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Thursday, August 23, 2012

Malaysia Might Reject the Trans-Pacific Partnership

After the limitations and exceptions of Trans-Pacific Partnership were leaked, the Australian government was criticized by the opposition parties. Moreover, Malaysia is already considering saying “no” to the treaty.


The Trans-Pacific Partnership is an agreement that would allow entertainment industry to be above any country’s legislation, as long as their headquarters is situated abroad; monopolize the web through “three-strikes” graduated response system; also impose further restrictions to the consumer. This is not the complete list.

In the meantime, the media reports revealed that Malaysia was against this agreement, which seeks to extend the patent periods of medicines by foreign companies. According to the country’s Health Minister, the treaty, negotiated among 11 countries including the United States and Malaysia, would appear detrimental to the local medical industry.

Malaysia claimed it was against the patent extension: the Trans-Pacific Partnership demanded that if a medicine is launched in the United States, and then 3 years later in Malaysia, the patent would start from when the medicine was launched in Malaysia, which is unfair. In other words, the treaty in effect would make healthcare less affordable to the citizens of Malaysia.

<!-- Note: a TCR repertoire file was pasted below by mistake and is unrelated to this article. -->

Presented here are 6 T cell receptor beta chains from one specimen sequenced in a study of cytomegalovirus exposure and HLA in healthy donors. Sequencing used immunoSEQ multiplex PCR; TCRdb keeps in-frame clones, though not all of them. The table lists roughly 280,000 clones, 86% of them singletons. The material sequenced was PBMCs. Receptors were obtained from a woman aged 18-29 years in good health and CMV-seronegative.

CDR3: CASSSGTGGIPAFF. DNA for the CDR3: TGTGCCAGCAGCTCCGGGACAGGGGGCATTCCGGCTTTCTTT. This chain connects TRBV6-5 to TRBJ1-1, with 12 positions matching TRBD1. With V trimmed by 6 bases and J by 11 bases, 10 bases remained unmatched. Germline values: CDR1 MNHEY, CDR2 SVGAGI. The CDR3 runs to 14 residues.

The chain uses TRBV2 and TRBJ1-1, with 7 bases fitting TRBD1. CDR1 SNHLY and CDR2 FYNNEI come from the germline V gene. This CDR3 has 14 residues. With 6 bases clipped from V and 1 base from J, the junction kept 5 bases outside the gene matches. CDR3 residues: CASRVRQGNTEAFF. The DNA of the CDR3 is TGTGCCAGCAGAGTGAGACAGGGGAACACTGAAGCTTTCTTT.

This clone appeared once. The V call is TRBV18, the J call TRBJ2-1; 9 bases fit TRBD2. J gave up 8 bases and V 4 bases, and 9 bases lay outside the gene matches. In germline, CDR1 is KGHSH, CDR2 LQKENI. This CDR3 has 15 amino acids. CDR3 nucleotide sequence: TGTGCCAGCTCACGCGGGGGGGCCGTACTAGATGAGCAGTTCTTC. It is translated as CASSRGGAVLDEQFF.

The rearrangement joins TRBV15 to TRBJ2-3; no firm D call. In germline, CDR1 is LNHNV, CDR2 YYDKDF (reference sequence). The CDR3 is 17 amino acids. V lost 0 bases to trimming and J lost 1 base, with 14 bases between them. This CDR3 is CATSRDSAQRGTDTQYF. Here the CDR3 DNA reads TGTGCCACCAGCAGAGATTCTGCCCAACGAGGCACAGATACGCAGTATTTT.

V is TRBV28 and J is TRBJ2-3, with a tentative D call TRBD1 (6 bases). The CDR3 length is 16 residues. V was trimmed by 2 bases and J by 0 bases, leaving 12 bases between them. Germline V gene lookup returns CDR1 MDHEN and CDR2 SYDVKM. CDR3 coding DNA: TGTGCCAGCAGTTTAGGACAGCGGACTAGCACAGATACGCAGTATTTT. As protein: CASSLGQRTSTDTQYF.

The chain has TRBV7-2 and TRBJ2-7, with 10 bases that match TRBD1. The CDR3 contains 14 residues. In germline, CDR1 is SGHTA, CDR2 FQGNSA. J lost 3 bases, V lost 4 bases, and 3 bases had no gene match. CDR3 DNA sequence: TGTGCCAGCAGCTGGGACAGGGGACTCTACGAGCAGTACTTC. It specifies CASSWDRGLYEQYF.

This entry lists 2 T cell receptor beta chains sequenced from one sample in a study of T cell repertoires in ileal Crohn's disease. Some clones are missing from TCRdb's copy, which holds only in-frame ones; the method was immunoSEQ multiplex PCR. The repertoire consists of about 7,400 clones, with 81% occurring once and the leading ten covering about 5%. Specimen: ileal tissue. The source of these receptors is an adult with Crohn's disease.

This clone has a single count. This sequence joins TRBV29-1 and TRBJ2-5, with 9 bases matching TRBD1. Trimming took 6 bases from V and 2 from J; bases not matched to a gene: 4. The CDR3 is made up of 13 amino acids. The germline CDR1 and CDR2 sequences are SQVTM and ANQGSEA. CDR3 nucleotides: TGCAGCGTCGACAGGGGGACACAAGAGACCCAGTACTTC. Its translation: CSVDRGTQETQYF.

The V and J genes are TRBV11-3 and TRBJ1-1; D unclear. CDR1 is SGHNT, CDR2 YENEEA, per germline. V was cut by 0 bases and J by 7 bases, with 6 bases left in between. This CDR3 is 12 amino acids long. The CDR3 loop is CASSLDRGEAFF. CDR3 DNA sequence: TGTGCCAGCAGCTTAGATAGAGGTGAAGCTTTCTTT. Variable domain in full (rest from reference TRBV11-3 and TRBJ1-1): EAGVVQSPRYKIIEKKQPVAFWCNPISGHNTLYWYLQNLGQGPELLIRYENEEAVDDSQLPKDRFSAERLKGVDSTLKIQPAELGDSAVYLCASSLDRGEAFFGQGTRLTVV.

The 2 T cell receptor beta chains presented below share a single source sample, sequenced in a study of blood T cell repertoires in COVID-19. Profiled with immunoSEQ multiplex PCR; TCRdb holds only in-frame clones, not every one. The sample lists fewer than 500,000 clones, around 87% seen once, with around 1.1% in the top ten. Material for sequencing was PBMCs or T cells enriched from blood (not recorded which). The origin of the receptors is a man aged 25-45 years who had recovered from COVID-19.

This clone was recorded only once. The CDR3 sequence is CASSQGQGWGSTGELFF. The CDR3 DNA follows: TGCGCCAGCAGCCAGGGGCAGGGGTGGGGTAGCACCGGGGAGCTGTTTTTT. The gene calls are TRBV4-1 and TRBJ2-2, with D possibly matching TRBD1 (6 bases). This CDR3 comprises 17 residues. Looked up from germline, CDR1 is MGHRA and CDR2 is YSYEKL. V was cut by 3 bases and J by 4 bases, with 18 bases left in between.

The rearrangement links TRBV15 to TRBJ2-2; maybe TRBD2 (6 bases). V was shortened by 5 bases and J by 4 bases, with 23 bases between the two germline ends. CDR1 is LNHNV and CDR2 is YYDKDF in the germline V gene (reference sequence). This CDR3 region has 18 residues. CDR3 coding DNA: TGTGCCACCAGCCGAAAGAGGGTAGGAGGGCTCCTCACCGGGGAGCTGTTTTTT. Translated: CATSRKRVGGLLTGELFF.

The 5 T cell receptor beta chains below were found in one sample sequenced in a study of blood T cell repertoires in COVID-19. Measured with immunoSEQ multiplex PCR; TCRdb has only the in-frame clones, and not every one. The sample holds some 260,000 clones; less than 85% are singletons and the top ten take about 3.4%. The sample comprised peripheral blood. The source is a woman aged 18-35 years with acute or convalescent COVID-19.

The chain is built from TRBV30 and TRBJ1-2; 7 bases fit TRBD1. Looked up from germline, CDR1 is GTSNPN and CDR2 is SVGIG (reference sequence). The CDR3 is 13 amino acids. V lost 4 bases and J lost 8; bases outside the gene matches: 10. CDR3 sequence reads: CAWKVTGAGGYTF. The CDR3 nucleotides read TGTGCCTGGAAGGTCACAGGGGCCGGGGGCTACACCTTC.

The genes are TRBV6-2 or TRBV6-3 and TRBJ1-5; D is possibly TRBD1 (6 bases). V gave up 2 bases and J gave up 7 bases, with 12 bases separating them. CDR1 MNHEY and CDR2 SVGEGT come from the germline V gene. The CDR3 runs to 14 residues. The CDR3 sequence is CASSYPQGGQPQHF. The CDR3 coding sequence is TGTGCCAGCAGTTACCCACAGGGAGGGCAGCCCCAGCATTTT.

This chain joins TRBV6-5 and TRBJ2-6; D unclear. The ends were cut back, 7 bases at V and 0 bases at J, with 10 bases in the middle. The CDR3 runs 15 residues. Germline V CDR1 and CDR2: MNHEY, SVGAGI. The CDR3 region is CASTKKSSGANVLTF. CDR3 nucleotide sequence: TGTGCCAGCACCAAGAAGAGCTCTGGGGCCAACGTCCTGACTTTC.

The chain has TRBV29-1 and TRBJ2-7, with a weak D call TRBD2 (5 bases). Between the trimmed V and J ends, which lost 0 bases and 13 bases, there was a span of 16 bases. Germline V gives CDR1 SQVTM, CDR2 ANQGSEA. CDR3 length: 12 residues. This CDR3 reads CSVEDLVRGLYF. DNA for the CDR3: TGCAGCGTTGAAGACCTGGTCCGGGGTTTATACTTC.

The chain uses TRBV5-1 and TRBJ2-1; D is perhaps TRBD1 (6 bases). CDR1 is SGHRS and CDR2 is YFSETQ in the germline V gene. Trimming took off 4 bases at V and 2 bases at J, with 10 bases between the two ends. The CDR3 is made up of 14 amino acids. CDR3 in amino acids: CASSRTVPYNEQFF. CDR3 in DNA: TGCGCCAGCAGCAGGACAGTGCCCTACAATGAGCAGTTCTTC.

Meanwhile, Malaysia isn’t the first to raise a voice against this agreement. Australia’s Green Party has already been pressing its country’s government on the problems raised by the TPP. Greens Senator insists that the treaty, if the US gets its way, will led to big problems for the country.

In response, the Australian government is not just making attempts to justify the treaty, but is also planning a cost-benefit analysis in order to find proof that it would be in everyone’s benefit. On the contrary, local Pirate Party argued back in May that the agreement has no economic benefits at all.

The list of countries that have problems with the Trans-Pacific Partnership also includes Japan. The local press said that amid prolonged political turmoil, it had become almost impossible for the country to join talks on the TPP free trade accord before the end of 2012.

Hopefully, the Trans-Pacific Partnership will soon share the fate of Anti-Counterfeiting Trade Agreement and, once again, bring the dreams of the entertainment industry back in the dirt.

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